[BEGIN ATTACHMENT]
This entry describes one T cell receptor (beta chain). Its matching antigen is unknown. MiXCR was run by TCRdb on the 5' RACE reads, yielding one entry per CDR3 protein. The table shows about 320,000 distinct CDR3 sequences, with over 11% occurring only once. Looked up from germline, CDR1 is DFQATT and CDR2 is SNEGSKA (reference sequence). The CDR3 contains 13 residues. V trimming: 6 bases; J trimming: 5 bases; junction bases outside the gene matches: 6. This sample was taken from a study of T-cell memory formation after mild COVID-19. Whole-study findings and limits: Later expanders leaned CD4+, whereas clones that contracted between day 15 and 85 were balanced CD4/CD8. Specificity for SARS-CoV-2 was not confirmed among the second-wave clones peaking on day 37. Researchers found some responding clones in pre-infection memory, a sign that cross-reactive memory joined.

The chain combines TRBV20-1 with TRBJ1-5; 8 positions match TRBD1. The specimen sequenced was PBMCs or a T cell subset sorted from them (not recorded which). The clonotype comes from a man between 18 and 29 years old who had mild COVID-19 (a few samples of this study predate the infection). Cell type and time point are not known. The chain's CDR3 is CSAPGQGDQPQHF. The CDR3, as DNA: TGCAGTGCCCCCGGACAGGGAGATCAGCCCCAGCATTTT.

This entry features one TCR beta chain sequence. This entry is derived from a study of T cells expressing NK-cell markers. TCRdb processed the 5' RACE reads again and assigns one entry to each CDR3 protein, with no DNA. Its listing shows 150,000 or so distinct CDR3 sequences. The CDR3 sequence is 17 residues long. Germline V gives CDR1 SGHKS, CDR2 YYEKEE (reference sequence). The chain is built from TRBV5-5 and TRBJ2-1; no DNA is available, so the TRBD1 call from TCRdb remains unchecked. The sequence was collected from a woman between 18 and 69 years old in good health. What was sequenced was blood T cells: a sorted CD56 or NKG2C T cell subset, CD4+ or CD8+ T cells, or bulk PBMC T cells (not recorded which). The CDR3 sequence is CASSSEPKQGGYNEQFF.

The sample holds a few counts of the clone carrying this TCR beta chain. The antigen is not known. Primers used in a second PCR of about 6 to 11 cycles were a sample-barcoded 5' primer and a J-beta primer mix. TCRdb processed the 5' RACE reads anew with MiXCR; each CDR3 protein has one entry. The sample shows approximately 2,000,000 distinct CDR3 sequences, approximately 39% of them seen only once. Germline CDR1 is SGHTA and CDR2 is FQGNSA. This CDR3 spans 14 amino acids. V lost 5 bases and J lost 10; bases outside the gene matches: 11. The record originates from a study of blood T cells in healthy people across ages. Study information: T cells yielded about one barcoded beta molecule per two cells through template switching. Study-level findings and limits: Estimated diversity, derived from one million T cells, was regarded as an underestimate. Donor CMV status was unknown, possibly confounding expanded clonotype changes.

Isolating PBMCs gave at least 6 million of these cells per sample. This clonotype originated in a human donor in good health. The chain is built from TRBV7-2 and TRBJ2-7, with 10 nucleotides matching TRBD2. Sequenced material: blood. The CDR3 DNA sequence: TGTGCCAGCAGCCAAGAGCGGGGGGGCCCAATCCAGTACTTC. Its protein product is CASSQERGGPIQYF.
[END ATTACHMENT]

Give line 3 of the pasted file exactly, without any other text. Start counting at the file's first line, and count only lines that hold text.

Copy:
This entry features one TCR beta chain sequence. This entry is derived from a study of T cells expressing NK-cell markers. TCRdb processed the 5' RACE reads again and assigns one entry to each CDR3 protein, with no DNA. Its listing shows 150,000 or so distinct CDR3 sequences. The CDR3 sequence is 17 residues long. Germline V gives CDR1 SGHKS, CDR2 YYEKEE (reference sequence). The chain is built from TRBV5-5 and TRBJ2-1; no DNA is available, so the TRBD1 call from TCRdb remains unchecked. The sequence was collected from a woman between 18 and 69 years old in good health. What was sequenced was blood T cells: a sorted CD56 or NKG2C T cell subset, CD4+ or CD8+ T cells, or bulk PBMC T cells (not recorded which). The CDR3 sequence is CASSSEPKQGGYNEQFF.